Tuesday, September 3, 2019

Imagery and Irony in Hawthornes The Scarlet Letter Essays -- Scarlet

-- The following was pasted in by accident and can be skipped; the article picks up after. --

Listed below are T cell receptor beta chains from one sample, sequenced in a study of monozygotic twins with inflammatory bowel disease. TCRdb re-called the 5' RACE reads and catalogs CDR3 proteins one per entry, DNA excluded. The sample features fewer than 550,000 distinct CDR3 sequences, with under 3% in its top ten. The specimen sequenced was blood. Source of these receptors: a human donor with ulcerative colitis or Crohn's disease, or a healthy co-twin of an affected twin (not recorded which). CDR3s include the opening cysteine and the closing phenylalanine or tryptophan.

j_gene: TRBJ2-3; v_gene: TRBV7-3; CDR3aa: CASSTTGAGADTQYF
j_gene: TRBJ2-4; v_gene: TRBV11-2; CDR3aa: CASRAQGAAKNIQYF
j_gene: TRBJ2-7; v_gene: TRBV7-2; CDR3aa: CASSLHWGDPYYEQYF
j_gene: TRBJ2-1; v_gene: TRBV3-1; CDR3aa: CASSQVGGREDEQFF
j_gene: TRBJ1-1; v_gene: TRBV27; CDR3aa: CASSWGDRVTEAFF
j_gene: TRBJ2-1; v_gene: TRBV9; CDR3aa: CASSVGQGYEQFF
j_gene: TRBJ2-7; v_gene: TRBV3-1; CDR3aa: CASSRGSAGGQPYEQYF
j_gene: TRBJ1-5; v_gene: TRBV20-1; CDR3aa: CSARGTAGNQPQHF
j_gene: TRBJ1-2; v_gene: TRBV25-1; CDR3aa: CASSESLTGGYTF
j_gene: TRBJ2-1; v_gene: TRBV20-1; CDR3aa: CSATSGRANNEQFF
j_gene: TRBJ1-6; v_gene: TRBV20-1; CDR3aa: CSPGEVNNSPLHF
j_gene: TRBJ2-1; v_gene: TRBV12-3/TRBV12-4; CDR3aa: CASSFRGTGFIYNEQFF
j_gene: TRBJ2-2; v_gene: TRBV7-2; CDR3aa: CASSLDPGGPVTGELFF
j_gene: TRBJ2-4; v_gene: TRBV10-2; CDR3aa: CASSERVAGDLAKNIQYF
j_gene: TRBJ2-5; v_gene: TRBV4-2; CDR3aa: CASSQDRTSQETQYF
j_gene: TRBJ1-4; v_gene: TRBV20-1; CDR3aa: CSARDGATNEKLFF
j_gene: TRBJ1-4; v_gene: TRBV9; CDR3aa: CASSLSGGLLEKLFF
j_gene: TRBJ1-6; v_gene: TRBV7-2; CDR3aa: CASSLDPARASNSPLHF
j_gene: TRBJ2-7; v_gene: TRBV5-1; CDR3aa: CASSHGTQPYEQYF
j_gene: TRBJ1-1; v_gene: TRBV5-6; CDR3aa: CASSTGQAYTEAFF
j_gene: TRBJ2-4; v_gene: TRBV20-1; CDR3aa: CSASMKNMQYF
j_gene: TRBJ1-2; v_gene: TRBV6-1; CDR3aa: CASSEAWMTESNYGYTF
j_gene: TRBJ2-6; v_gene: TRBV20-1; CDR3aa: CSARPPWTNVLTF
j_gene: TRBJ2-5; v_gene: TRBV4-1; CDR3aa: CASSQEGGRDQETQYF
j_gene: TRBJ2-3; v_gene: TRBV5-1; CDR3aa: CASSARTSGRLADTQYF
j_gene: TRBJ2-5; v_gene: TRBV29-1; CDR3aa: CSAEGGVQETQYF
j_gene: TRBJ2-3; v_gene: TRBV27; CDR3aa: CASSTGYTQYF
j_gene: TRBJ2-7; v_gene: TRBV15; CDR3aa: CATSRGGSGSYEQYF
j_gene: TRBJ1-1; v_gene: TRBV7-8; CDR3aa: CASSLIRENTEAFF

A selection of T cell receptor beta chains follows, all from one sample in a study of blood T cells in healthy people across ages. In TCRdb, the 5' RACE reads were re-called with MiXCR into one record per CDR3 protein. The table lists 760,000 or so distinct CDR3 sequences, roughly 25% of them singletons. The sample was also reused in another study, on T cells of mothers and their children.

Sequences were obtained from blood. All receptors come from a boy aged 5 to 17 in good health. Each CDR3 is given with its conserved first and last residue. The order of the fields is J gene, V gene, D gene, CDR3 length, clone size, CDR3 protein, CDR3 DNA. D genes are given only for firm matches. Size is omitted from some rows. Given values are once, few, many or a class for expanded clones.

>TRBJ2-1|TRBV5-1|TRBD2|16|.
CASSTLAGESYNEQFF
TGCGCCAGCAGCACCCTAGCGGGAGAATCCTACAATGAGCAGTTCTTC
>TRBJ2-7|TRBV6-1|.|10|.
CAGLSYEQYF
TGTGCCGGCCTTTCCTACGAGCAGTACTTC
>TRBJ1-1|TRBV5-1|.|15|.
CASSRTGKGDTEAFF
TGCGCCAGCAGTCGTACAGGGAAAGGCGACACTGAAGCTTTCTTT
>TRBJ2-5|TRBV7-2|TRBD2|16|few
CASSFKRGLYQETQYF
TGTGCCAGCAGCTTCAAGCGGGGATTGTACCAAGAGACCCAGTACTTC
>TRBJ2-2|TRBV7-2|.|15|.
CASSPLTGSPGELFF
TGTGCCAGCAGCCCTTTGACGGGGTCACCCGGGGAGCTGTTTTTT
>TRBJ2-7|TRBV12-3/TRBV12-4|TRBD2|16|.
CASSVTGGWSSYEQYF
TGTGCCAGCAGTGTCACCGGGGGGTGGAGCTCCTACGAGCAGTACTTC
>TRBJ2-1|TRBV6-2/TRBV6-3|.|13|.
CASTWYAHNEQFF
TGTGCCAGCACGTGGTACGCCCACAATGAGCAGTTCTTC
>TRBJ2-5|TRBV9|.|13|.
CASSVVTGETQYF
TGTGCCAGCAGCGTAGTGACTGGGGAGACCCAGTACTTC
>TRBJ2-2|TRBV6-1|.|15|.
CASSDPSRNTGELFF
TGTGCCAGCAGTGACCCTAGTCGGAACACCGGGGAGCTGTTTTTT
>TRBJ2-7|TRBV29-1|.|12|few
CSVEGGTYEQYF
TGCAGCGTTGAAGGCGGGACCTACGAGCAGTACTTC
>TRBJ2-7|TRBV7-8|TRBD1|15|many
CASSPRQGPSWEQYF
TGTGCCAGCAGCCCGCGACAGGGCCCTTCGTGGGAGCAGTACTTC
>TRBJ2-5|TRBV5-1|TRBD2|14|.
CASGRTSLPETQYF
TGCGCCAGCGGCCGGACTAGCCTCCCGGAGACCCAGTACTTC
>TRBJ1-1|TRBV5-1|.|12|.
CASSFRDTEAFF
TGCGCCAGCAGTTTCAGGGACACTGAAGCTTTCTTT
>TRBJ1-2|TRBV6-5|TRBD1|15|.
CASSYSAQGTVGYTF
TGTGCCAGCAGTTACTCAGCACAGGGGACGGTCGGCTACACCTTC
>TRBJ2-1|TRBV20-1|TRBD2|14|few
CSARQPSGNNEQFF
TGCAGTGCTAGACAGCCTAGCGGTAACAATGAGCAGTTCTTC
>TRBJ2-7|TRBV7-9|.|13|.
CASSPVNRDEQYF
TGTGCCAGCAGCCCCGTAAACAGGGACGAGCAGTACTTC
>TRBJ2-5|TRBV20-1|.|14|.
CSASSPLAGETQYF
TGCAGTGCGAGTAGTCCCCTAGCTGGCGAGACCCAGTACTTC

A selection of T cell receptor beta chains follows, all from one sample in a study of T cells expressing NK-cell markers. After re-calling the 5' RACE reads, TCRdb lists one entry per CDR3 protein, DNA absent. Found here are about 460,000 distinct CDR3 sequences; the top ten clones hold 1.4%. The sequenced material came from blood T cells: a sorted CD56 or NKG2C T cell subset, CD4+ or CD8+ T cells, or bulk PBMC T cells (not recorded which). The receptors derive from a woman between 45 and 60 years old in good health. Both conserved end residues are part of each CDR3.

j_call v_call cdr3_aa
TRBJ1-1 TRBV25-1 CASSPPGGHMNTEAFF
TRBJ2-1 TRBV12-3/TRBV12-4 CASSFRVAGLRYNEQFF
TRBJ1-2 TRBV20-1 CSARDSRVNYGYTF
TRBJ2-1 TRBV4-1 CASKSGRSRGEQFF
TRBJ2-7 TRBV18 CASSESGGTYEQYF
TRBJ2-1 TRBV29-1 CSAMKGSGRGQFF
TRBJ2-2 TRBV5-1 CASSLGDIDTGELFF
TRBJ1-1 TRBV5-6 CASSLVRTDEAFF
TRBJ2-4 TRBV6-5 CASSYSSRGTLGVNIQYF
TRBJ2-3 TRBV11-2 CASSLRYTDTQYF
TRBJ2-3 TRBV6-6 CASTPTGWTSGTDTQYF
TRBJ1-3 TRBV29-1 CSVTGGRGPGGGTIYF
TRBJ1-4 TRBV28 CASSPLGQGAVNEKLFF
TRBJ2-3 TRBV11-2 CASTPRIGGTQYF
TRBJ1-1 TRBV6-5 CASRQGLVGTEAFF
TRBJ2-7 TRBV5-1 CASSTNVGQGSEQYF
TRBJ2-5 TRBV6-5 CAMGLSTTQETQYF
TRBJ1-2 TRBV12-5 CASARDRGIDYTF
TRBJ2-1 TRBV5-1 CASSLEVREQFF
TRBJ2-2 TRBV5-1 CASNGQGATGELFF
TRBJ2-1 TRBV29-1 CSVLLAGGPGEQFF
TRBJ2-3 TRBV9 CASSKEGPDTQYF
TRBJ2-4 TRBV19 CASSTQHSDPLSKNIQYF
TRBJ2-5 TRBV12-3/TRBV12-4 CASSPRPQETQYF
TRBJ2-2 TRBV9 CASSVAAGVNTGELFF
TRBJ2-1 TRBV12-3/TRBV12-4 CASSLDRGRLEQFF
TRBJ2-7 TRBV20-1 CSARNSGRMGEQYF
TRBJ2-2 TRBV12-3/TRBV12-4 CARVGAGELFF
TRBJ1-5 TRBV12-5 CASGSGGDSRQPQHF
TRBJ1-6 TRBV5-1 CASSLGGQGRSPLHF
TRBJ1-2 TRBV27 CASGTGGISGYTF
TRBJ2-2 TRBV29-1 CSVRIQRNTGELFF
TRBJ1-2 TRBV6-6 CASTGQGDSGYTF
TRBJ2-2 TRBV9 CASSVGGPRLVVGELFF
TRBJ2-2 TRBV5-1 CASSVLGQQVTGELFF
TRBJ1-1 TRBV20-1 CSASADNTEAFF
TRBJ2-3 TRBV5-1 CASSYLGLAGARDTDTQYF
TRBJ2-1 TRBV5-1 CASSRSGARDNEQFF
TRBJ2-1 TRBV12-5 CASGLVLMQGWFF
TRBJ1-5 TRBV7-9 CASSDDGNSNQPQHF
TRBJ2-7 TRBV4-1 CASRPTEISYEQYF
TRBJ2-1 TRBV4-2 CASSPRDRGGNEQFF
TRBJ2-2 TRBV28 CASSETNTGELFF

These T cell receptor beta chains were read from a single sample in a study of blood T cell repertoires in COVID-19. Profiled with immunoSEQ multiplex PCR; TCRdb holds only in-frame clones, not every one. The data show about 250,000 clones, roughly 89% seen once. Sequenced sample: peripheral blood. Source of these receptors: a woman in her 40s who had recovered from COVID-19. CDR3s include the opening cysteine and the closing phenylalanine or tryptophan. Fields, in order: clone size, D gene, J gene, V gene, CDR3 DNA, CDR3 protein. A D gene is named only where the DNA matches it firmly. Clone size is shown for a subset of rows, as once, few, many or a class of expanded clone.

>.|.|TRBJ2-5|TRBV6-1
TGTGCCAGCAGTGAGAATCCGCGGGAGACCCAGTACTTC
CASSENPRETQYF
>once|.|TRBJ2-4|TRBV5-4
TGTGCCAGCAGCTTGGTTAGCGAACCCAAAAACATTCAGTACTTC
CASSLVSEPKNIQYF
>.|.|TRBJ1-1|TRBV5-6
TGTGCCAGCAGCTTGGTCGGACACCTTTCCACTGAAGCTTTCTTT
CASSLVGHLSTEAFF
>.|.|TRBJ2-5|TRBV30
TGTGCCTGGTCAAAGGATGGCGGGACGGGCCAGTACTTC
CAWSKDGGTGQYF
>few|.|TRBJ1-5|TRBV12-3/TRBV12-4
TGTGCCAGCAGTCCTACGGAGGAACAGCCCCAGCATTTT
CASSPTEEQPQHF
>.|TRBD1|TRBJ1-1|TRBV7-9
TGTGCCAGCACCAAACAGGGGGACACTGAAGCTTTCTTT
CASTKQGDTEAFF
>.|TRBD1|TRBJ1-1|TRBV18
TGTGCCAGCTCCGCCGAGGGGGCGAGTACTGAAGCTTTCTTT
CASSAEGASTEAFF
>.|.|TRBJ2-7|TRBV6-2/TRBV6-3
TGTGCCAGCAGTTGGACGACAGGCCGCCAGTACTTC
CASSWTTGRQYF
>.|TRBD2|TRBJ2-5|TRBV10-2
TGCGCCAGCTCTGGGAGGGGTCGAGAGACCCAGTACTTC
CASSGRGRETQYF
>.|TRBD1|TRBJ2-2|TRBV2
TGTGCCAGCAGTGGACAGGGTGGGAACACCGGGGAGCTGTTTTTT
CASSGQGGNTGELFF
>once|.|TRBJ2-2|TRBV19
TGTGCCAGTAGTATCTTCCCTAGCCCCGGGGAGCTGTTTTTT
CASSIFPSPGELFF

Imagery and Irony  in The Scarlet Letter  Ã‚  Ã‚  Ã‚  Ã‚  Ã‚  Ã‚  Ã‚  Ã‚  Ã‚  Ã‚  Ã‚      Nathaniel Hawthorne, the author of The Scarlet Letter, uses a variety of literary techniques in order to produce energy and invoke the interest of the reader.   He creates the mood and the climax of the novel by using the techniques of imagery and irony.   Yet, it is his use of symbolism that truly carries the novel.   Ã‚  Ã‚  Ã‚  Ã‚  Ã‚  Ã‚  Ã‚  Ã‚  Ã‚  Ã‚   An abundance of symbolism appears in many different forms, adding interest to the novel.   For instance, Hawthorne uses his characters, such as Pearl, as symbols; â€Å"It was the scarlet letter in another form, the scarlet letter endowed with life.† (Ch. VII pg. 103)   Pearl is a symbol of the sin of Hester and Dimmesdale.   She serves as a constant punishment and living conscience.   In addition, Hawthorne uses natural occurrences such as light and darkness as symbols by having Dimmesdale stand upon the scaffold only at night.   Darkness, therefore, is a symbol of the concealment of sin, and light becomes a symbol of truth and acceptance of guilt.   The use of light and dark occurs many times throughout the novel to place emphasis on the underlying morals.   Furthermore, Hawthorne uses everyday objects, such as the brook in the forest, to serve as a symbol.   Pearl refused to cross the brook and join her mother on the other side, making the brook a symbol of the boundary between the two worlds of truth and deception.   This natural setting is one of the most striking in the novel.   By using symbolism in these three forms (characters, natural occurrence, and simple objects) Ha... ...tter it were so, than to hide a guilty heart through life.   What can thy silence do for him, except it tempt him-yea, compel him, as it were-to add hypocrisy to sin.†Ã‚   (Ch. III pg. 73)   One of the strengths in Hawthorne’s novel is his use of dramatic irony.   To the townspeople, this passage appears to be a breathtaking speech that would make any sinner confess, when in truth, Dimmesdale is pleading with Hester to reveal his sin.  Ã‚   The irony in the novel establishes the strife and dismay of the climax.   Ã‚  Ã‚  Ã‚  Ã‚  Ã‚  Ã‚  Ã‚  Ã‚  Ã‚  Ã‚   Hawthorne’s use of the three literary techniques of symbolism, imagery, and irony are what make his novel a masterpiece.   By using these three techniques, he allows the reader to find inspiration and morality, visualize the plot, and become absorbed in the work itself.

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